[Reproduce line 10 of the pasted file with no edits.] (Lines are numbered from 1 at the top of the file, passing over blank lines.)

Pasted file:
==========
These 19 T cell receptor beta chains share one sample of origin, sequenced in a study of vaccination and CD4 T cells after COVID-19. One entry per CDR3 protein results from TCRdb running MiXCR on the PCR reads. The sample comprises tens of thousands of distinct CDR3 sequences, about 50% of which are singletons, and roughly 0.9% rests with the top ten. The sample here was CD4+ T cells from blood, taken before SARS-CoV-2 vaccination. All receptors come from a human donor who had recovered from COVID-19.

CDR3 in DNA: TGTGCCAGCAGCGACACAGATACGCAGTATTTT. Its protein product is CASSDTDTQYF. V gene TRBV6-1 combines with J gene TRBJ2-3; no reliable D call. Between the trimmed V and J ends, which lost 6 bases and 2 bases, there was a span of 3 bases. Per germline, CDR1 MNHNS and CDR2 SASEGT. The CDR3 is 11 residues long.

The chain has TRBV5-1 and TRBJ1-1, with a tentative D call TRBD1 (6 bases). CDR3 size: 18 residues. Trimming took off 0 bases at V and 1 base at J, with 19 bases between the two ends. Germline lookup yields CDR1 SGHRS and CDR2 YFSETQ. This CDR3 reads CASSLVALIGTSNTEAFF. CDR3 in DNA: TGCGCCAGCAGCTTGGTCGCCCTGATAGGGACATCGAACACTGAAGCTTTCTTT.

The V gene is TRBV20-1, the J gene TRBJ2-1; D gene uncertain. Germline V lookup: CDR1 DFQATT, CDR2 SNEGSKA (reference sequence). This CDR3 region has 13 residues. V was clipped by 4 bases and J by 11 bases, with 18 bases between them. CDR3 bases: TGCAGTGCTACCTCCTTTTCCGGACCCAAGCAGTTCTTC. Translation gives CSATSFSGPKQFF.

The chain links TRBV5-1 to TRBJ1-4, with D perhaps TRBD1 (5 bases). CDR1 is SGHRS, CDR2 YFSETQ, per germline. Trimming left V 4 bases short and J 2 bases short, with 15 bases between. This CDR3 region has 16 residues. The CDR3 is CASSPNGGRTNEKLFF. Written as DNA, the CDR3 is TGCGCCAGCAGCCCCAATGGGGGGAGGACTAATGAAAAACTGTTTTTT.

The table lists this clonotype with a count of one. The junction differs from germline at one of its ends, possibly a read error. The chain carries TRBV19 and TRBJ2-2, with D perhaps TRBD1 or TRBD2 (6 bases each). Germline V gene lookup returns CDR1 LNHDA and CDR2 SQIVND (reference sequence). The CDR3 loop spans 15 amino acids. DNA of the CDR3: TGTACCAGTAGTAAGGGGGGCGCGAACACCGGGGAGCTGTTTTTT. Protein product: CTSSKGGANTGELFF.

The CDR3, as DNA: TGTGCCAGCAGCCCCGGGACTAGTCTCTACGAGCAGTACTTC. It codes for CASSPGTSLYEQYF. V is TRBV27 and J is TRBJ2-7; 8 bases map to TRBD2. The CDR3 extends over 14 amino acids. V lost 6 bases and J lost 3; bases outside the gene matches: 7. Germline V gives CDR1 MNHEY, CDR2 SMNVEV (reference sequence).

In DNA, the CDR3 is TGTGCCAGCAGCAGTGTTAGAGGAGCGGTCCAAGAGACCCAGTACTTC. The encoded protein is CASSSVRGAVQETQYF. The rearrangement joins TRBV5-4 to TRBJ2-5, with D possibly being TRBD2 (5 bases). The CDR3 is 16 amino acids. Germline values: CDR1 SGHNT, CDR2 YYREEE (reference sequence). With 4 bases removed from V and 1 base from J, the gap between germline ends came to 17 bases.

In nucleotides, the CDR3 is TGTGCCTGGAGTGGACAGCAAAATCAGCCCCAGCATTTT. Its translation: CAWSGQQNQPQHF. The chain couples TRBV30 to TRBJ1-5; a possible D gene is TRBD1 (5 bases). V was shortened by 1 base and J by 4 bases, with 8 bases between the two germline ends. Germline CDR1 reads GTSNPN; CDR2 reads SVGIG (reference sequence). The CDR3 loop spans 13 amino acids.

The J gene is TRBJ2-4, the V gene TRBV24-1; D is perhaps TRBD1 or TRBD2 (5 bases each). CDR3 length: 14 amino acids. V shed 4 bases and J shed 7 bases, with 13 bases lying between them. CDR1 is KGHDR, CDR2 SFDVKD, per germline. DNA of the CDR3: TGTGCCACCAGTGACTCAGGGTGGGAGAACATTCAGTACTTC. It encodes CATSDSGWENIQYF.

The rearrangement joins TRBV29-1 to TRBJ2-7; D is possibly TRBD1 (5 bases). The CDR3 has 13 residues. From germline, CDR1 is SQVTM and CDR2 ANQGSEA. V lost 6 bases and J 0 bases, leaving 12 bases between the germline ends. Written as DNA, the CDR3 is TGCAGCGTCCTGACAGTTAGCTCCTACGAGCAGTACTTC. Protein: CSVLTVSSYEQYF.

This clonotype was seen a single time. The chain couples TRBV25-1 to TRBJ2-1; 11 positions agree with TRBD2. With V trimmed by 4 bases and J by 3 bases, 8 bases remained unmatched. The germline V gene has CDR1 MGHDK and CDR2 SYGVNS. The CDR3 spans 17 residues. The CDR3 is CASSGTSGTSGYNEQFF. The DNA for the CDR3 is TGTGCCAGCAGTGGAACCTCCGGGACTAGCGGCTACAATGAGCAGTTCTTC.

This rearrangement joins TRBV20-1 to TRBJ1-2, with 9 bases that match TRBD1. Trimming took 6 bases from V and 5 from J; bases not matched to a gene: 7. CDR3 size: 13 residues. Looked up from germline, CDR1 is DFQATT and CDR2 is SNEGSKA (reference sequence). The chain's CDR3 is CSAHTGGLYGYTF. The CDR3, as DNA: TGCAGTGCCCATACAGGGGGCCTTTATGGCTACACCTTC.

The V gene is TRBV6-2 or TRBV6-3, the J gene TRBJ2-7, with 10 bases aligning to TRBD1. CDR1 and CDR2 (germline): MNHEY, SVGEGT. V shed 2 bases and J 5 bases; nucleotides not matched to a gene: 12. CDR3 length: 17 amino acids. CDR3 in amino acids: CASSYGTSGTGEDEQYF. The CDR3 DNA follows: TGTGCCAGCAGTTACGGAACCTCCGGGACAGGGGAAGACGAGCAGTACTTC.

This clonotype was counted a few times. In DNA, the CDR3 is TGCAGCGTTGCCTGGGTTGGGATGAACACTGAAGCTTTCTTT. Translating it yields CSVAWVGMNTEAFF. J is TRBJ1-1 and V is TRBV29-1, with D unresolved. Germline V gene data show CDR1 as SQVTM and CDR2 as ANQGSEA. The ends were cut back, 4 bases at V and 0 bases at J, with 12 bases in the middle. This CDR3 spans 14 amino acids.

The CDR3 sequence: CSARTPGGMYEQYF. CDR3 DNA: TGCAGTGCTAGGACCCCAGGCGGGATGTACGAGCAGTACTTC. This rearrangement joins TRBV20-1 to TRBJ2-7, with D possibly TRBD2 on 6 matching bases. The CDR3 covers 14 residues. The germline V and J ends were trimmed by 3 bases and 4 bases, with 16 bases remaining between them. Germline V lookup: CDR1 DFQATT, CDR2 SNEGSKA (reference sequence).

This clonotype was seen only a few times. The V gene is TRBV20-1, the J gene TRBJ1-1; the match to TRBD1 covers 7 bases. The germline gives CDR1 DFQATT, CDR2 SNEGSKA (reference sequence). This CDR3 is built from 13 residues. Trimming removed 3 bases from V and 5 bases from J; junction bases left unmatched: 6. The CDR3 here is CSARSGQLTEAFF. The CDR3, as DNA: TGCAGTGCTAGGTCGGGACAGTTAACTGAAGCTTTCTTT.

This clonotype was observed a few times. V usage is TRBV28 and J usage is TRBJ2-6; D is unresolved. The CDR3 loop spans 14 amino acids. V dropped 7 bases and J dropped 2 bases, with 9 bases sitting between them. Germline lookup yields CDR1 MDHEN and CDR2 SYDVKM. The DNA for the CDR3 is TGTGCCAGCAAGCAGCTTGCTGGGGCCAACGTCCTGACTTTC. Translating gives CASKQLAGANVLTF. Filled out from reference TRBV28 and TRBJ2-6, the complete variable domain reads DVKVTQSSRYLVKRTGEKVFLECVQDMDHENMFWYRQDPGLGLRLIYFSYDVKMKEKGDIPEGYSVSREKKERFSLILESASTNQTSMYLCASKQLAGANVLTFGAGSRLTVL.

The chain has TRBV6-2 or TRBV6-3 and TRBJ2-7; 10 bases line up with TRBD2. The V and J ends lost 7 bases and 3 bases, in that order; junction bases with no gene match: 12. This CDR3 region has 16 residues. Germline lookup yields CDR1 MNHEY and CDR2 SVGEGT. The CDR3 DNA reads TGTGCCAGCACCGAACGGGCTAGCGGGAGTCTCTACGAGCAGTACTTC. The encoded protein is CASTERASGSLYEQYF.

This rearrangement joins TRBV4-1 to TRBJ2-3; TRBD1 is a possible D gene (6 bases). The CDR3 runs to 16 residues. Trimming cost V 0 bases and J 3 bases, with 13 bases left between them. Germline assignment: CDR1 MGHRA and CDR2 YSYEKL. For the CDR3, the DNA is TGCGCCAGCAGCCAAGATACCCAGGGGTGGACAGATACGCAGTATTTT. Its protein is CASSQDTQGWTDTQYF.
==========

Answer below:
The J gene is TRBJ2-4, the V gene TRBV24-1; D is perhaps TRBD1 or TRBD2 (5 bases each). CDR3 length: 14 amino acids. V shed 4 bases and J shed 7 bases, with 13 bases lying between them. CDR1 is KGHDR, CDR2 SFDVKD, per germline. DNA of the CDR3: TGTGCCACCAGTGACTCAGGGTGGGAGAACATTCAGTACTTC. It encodes CATSDSGWENIQYF.